Always the savvy politician, Clinton responded, “Well, Senator, you’ll have to direct that question to the agency that ran the annex. I will see what information is available.”
“You’re saying you don’t know?” asked Paul.
“I do not know,” Clinton said. “I don’t have any information on that.”
Americans have a right to know, however, who’s receiving millions in tax dollars taken from them.
A Reuters article from last August, which detailed a secret order signed by President Obama providing support to Syrian rebel forces opposing the regime of Bashar al-Assad, noted, “Recent news reports from the region have suggested that the influence and numbers of Islamist militants, some of them connected to al Qaeda or its affiliates, have been growing among Assad’s opponents.”
Later, The New American covered the same story, writing that “Western governments, brutal Sunni-Arab dictatorships, an assortment of terror groups including al-Qaeda, and other powerful interests have all been backing the uprising since long before violence even broke out last year.”
In a story covering the violence of the Syrian uprising, the BBC added credibility to the accusations:
The al-Qaeda-styled group in Syria is Jabhat al-Nusra li-Ahl al-Sham (the Front for the Protection of the Syrian People).
Like other al-Qaeda affiliated groups, al-Nusra’s statements and videos are usually issued by its own media group, al-Manara al-Baida (the White Minaret) in Syria.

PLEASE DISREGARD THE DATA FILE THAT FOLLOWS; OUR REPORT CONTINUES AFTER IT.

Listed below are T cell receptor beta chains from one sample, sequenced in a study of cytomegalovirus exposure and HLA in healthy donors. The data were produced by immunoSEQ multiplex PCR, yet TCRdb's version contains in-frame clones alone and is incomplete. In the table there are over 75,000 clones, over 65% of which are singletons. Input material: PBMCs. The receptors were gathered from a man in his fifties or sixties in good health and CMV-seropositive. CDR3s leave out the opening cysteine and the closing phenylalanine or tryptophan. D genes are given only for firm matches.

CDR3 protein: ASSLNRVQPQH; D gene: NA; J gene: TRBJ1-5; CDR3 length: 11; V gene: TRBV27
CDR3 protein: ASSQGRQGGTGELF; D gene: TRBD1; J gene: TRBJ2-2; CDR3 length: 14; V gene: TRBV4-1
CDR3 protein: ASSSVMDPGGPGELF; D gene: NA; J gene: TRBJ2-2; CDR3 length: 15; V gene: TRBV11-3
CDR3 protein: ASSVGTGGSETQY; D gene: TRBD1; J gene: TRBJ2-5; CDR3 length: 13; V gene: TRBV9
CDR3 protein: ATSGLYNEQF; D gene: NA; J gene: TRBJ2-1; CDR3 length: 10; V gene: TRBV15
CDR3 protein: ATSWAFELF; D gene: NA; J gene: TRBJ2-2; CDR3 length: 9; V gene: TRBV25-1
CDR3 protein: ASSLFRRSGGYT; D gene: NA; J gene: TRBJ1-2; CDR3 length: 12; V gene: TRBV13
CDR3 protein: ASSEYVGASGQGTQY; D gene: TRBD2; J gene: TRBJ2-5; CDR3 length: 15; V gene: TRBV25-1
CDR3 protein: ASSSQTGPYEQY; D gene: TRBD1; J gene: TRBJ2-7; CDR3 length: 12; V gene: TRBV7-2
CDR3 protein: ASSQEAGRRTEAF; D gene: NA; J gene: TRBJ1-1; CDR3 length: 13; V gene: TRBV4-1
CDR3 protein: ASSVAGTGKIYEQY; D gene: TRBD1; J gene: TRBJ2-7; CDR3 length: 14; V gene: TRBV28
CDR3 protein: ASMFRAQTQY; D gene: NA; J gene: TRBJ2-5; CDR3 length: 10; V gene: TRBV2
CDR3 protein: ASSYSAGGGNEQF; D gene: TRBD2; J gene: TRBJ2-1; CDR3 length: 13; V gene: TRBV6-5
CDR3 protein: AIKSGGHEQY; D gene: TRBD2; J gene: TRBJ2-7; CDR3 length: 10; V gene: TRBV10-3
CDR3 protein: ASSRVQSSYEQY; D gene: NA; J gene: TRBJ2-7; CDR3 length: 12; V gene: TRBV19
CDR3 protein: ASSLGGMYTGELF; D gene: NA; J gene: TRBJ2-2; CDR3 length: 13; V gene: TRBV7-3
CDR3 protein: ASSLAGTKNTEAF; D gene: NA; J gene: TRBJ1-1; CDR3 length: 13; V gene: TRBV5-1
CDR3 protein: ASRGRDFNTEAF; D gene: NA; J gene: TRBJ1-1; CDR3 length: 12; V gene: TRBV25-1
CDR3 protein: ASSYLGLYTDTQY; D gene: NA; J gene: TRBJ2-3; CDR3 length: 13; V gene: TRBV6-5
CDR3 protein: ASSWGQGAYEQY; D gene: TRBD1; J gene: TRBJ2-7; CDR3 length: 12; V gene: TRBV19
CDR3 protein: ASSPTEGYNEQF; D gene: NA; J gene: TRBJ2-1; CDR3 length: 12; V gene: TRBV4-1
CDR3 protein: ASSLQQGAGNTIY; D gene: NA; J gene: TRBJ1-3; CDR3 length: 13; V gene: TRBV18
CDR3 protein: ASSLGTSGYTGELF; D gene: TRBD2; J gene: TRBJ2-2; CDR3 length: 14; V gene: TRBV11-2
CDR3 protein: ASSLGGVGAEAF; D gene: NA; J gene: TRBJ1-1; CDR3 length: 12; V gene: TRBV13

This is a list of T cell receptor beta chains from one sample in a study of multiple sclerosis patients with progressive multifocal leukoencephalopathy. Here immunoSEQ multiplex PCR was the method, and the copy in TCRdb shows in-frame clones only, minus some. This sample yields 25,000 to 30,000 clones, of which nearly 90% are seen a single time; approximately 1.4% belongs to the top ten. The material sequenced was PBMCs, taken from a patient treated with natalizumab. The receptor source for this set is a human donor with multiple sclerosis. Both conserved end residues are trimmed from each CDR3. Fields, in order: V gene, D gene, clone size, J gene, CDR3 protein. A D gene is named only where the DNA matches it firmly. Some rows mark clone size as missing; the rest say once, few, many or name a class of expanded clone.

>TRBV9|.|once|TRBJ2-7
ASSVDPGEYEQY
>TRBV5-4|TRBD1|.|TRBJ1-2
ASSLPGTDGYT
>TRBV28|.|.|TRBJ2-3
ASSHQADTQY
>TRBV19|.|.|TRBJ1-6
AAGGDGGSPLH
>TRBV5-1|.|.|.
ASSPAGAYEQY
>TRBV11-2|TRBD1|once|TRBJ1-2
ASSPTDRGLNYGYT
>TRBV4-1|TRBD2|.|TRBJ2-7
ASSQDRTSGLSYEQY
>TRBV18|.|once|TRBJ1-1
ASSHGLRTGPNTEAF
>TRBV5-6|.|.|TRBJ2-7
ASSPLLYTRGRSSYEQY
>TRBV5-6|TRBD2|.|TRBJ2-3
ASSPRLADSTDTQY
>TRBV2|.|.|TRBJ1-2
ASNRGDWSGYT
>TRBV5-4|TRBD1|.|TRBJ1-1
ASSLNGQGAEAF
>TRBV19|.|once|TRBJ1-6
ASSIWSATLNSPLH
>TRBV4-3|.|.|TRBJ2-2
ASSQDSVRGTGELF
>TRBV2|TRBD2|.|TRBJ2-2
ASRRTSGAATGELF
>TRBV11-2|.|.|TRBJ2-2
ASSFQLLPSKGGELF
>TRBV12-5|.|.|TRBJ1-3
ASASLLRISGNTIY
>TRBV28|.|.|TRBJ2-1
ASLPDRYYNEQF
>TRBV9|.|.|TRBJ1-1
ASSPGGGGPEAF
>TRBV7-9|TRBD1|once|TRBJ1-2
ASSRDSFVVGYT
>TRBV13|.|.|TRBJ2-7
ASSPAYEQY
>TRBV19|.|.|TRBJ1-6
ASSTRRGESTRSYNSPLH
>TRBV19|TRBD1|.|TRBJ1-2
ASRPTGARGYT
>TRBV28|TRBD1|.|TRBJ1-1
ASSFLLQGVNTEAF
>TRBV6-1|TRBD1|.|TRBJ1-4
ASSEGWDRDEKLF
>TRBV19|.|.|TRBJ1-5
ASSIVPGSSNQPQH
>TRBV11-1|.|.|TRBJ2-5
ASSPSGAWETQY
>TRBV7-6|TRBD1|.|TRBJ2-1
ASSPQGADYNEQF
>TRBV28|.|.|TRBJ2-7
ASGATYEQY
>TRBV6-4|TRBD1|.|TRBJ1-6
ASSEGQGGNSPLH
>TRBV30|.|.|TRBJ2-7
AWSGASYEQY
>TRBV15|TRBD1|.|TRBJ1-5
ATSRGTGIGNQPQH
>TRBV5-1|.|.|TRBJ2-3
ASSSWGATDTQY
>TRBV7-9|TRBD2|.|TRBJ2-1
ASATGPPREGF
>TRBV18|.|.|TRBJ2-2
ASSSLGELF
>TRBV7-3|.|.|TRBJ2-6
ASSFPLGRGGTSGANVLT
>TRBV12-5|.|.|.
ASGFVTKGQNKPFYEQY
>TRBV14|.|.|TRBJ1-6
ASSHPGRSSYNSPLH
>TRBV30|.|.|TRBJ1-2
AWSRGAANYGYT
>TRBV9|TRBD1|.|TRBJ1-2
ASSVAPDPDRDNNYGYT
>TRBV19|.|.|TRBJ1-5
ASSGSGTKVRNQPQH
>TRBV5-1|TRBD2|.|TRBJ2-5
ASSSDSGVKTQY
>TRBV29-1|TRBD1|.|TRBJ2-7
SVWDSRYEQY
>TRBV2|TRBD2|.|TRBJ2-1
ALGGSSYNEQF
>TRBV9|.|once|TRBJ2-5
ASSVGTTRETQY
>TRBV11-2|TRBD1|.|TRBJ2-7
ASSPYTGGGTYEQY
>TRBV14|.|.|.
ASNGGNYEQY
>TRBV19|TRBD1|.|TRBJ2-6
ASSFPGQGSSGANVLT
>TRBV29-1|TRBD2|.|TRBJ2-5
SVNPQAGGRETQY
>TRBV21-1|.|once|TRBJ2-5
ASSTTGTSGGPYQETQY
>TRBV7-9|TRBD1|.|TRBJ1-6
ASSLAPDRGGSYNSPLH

Al-Nusra has claimed responsibility for several attacks against the Syrian army, security and shabiha (state-sponsored thugs) since it announced its formation early this year.
Finally, under a headline reading “Al-Qaida turns tide for rebels in battle for eastern Syria,” the Guardian (U.K.) reported:
They try to hide their presence. “Some people are worried about carrying the [black] flags,” said Abu Khuder. “They fear America will come and fight us. So we fight in secret. Why give Bashar and the west a pretext?” But their existence is common knowledge in Mohassen. Even passers-by joke with the men about car bombs and IEDs [improvised explosive devices].
According to Abu Khuder, his men are working closely with the military council that commands the Free Syrian Army brigades in the region. “We meet almost every day,” he said. “We have clear instructions from our [al-Qaida] leadership that if the FSA need our help we should give it. We help them with IEDs and car bombs. Our main talent is in the bombing operations.” Abu Khuder’s men had a lot of experience in bomb-making from Iraq and elsewhere, he added.
Regardless of Rand Paul’s efforts to keep the U.S. from running headlong into an armed conflict in Syria and his accurate depiction of the duplicity of those Syrian opposition forces waiting for the shipment of weapons from the United States, the Senate is speedily moving toward awarding al-Qaeda with crates of technologically advanced U.S. weaponry.
The Menendez-Corker bill will now move to Senate floor for debate by the entire body. A member of the staff of Senate Majority Leader Harry Reid (D-Nev.) told The New American that he was unsure when the bill would be put on the calendar.
This article was posted: Sunday, May 26, 2013 at 6:02 am